The Bad Service Strategy

No company in their right mind would ever admit to it but the fact of the matter is offering less(bad) service can be quite a cost saving and yes this is a strategy, surprisingly a very good one.

It’s frustrating at times to find help in a store that prides itself on no service.  Have you ever tried to call Super Store with a question or problem?  You can’t there is no number.  Ever asked a Wal-Mart employee a detailed question about a non-stick frying pan?  You may luck out but the odds are the person can’t help you.

The reality is these large corporations understand that service costs money and after performing a cost-benefit analysis on service they determined it was not worth it.  Customers would rather have lower prices rather than paying from someone to help them while shopping.  Is that what we really want?  Would we all pay a little extra for better service?  There’s the catch.

Would you still shop at Wal-Mart if the prices were increased by five to ten percent but it included good service?  Maybe, but I would be willing to bet that the majority of us do not need great service, it is a small minority of people that actually do need it on a regular basis.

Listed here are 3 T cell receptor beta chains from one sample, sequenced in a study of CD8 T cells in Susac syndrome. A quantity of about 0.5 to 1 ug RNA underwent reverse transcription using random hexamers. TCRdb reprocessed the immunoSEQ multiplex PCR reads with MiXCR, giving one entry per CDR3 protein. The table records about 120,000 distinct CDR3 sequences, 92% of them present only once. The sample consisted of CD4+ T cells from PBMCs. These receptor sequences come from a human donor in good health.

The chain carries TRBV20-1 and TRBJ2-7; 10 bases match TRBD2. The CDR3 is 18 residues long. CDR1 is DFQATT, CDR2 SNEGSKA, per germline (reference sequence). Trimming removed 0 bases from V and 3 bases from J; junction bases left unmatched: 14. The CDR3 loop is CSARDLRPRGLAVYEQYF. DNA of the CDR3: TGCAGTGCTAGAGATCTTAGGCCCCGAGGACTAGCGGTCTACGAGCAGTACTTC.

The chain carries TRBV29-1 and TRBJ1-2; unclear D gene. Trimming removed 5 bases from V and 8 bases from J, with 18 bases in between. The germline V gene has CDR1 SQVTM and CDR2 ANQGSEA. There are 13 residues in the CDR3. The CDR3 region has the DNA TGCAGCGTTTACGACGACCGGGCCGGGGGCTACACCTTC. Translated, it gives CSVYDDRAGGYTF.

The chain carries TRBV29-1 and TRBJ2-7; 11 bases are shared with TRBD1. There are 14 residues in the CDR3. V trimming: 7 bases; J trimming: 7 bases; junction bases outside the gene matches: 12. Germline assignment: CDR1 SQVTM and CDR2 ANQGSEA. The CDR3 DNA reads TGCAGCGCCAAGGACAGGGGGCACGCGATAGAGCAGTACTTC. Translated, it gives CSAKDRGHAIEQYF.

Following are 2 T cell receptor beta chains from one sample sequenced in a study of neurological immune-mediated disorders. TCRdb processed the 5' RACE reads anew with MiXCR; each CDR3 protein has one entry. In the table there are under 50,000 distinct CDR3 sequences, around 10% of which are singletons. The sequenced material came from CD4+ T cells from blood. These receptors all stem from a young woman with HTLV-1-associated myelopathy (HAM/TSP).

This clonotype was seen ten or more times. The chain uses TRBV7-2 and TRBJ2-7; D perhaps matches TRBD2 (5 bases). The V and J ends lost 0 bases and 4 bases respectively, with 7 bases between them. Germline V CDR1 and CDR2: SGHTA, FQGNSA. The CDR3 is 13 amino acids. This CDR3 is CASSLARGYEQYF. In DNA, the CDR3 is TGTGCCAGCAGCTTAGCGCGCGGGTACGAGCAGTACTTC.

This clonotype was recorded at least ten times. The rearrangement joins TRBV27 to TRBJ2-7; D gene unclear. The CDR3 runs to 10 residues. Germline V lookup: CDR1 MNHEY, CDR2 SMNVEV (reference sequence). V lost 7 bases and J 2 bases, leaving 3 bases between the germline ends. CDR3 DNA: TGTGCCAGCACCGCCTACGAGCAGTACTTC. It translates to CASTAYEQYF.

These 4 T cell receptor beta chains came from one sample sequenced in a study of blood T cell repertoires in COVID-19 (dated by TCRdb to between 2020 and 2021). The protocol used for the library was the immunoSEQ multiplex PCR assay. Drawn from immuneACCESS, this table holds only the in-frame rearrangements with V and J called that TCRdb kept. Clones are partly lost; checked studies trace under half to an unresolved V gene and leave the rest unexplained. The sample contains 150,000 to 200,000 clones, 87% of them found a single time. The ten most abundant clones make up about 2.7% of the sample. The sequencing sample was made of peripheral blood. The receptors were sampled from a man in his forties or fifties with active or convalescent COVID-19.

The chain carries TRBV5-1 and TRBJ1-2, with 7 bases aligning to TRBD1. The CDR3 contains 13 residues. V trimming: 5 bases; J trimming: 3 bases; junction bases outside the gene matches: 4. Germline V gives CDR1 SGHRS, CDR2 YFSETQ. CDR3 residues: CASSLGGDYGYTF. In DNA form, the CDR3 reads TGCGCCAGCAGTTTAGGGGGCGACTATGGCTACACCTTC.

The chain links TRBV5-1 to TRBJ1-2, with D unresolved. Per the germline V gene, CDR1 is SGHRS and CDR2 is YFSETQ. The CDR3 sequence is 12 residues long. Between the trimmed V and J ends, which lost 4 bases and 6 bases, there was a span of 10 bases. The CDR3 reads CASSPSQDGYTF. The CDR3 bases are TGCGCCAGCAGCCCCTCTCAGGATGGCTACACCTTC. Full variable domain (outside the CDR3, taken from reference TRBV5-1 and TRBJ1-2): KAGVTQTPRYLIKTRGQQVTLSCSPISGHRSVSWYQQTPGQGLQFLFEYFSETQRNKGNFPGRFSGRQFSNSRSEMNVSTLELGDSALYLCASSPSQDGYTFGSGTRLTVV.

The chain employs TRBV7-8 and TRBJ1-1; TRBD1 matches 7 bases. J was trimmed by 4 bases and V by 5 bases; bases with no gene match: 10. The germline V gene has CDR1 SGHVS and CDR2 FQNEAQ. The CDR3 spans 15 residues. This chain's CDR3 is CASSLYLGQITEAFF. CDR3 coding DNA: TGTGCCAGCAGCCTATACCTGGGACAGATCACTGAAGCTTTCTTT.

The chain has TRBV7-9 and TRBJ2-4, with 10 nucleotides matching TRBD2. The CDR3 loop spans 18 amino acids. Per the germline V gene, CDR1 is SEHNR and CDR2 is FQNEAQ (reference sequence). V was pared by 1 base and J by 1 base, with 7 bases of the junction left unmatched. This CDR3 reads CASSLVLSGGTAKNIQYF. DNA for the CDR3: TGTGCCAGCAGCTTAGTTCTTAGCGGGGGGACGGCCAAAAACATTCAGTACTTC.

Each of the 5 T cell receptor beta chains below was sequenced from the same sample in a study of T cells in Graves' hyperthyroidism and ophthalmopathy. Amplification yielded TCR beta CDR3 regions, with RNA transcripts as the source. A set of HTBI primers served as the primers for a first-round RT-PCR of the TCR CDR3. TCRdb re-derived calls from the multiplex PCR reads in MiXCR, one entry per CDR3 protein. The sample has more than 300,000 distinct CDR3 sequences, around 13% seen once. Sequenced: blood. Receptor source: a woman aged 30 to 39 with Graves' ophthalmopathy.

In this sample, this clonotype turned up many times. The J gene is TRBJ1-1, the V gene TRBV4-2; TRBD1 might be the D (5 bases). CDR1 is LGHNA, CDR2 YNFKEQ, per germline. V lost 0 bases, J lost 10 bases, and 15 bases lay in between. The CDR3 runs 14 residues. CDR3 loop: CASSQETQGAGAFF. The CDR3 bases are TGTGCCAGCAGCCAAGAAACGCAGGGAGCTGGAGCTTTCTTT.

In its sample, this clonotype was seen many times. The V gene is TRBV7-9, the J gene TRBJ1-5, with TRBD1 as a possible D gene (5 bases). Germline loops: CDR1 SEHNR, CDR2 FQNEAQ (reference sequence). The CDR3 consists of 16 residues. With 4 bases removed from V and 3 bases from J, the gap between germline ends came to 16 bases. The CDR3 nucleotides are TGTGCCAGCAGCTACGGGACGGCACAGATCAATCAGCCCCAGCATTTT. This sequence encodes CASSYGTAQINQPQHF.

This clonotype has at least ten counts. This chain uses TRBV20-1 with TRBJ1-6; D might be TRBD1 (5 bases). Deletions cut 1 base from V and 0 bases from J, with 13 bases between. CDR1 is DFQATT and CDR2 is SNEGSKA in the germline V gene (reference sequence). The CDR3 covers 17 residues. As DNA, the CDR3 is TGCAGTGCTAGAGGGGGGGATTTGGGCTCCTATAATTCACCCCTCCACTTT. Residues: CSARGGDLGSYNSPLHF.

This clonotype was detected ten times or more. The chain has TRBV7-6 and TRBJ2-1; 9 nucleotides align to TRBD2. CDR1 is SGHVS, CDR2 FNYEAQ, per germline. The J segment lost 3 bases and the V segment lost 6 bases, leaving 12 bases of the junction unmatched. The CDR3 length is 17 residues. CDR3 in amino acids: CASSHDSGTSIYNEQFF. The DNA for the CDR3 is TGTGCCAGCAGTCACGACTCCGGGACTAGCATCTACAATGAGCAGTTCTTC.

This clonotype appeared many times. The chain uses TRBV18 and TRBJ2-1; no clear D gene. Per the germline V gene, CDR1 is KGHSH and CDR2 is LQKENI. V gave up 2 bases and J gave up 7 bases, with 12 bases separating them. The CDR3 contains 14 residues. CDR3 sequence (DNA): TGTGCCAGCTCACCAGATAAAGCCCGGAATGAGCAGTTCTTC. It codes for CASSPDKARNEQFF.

Why is this a great strategy?  If you can attain the lowest selling price, history tells us you will sell a lot of products so you don’t need a value added strategy, the lowest price is the value.  So who’s complaining?  There will always be companies that have the lowest prices and with it will come poor service; it’s to be expected.  At the same time you will always find a niche clientele that is willing to pay more for value added service.

You are free to go to the more expensive stores, you now know why you pay more, expect great service.  As well you can still frequent the stores with the lowest price, but please save us all some time and don’t complain about service.

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